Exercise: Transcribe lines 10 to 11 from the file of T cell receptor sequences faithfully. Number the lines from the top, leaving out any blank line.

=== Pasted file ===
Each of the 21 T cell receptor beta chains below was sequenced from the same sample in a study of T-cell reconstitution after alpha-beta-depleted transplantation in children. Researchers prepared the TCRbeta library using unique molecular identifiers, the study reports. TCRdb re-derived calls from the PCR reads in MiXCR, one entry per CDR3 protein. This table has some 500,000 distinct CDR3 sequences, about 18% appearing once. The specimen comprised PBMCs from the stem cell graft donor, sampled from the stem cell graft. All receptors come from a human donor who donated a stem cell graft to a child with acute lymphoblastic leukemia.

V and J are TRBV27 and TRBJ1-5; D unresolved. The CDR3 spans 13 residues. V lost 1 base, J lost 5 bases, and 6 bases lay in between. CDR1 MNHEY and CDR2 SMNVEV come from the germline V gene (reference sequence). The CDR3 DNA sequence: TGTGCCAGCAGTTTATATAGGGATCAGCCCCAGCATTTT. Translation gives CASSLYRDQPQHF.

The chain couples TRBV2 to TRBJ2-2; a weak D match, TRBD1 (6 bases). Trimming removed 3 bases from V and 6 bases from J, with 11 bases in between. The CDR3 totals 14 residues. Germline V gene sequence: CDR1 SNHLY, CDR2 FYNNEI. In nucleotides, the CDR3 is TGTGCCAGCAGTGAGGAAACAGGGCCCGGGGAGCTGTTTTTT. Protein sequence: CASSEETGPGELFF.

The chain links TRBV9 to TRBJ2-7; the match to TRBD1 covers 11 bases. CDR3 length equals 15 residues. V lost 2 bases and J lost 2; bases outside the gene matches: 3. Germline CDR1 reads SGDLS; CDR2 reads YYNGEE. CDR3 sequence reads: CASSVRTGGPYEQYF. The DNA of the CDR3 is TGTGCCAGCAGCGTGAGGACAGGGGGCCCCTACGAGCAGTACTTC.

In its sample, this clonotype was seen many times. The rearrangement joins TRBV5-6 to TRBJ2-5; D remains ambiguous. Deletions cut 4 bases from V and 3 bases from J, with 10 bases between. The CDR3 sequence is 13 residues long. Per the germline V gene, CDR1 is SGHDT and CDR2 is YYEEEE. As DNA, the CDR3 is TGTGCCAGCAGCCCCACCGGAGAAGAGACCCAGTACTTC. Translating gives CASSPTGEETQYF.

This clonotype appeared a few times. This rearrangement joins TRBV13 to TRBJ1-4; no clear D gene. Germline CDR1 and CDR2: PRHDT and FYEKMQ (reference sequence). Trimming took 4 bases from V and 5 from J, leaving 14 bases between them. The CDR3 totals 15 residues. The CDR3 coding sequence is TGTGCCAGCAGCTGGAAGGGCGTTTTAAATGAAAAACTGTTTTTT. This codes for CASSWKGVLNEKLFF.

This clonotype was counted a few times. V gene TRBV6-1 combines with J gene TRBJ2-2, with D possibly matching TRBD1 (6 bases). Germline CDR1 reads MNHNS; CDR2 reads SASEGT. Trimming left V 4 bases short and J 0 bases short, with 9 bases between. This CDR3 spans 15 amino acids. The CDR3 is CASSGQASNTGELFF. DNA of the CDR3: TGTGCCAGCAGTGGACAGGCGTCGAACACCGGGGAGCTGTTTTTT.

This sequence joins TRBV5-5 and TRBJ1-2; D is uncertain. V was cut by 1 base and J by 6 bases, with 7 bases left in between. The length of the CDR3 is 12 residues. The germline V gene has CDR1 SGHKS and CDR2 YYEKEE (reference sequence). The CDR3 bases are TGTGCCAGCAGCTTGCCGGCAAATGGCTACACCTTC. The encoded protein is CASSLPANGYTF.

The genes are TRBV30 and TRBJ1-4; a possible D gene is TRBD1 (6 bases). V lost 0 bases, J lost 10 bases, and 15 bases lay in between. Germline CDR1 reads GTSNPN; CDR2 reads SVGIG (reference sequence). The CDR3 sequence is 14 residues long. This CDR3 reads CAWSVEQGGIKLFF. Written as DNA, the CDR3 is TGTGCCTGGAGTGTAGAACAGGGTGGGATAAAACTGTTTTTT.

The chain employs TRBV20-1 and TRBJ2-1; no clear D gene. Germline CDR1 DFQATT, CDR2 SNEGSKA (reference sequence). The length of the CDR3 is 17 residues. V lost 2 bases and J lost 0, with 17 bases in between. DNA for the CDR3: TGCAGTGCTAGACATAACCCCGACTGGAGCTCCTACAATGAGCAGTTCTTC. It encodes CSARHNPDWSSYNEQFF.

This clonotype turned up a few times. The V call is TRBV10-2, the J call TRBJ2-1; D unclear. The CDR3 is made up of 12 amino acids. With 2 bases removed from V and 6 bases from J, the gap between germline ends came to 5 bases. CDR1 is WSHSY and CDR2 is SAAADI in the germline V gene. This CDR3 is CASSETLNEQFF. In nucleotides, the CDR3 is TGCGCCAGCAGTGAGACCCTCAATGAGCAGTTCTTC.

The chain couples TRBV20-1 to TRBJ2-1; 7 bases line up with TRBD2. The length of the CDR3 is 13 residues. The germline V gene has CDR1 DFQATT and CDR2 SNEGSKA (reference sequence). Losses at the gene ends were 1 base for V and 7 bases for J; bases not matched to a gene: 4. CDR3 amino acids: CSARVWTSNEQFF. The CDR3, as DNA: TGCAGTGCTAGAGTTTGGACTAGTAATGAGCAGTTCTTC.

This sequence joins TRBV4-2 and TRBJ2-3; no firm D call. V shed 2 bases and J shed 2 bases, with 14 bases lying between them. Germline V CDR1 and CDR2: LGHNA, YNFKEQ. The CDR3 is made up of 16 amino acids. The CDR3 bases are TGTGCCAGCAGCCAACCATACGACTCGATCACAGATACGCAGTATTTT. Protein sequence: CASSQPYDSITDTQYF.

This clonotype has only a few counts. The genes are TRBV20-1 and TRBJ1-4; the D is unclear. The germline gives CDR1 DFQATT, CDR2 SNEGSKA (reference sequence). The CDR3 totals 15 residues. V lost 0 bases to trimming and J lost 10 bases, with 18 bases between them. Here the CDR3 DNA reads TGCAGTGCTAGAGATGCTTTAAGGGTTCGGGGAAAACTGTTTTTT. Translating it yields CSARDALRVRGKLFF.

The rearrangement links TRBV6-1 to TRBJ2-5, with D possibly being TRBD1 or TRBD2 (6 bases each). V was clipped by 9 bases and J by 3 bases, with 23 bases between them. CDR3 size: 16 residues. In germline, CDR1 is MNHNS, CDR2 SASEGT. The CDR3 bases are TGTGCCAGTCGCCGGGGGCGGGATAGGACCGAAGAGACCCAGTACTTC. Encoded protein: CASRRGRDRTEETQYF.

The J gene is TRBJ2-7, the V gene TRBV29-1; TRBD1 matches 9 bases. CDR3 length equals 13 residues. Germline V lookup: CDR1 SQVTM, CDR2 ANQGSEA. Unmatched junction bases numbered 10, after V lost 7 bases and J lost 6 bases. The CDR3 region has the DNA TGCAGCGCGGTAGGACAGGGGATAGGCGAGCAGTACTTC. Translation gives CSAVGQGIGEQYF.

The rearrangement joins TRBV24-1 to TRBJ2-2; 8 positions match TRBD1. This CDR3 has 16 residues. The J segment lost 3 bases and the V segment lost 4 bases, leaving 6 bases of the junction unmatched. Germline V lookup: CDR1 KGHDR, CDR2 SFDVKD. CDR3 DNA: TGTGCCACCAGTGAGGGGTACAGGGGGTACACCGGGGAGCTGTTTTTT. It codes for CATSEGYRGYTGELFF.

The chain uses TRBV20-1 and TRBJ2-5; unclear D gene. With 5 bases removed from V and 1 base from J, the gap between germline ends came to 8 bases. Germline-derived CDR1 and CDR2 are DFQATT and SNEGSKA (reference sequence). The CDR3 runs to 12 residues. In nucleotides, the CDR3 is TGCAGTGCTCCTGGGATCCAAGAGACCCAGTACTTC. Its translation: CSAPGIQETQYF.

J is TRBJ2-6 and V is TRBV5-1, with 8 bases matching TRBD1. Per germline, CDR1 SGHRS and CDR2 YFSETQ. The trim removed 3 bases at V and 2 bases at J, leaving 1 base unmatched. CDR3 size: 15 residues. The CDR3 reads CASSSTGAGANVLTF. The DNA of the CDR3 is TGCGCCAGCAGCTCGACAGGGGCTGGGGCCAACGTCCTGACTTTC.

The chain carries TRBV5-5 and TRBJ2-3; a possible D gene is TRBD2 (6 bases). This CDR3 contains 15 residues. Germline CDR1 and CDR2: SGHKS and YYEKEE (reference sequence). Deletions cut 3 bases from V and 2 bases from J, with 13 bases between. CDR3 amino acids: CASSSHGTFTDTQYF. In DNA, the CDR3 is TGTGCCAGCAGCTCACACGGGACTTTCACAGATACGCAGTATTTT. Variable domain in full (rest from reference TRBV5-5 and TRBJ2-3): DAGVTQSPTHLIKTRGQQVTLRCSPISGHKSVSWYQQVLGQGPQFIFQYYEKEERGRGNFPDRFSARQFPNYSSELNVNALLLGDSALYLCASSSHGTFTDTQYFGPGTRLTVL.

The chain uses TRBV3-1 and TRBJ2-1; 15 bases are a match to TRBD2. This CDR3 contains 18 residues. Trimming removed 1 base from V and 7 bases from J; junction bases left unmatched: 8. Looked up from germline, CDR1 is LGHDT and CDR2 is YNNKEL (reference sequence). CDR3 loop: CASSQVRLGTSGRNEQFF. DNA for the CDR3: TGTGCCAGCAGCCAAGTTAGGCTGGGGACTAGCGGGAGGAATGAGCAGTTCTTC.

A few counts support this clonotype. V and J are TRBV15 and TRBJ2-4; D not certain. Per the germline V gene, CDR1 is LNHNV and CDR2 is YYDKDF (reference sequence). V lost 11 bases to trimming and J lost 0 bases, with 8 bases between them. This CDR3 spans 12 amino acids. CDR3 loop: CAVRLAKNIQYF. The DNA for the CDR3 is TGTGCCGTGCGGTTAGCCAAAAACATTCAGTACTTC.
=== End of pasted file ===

The chain employs TRBV20-1 and TRBJ2-1; no clear D gene. Germline CDR1 DFQATT, CDR2 SNEGSKA (reference sequence). The length of the CDR3 is 17 residues. V lost 2 bases and J lost 0, with 17 bases in between. DNA for the CDR3: TGCAGTGCTAGACATAACCCCGACTGGAGCTCCTACAATGAGCAGTTCTTC. It encodes CSARHNPDWSSYNEQFF.

This clonotype turned up a few times. The V call is TRBV10-2, the J call TRBJ2-1; D unclear. The CDR3 is made up of 12 amino acids. With 2 bases removed from V and 6 bases from J, the gap between germline ends came to 5 bases. CDR1 is WSHSY and CDR2 is SAAADI in the germline V gene. This CDR3 is CASSETLNEQFF. In nucleotides, the CDR3 is TGCGCCAGCAGTGAGACCCTCAATGAGCAGTTCTTC.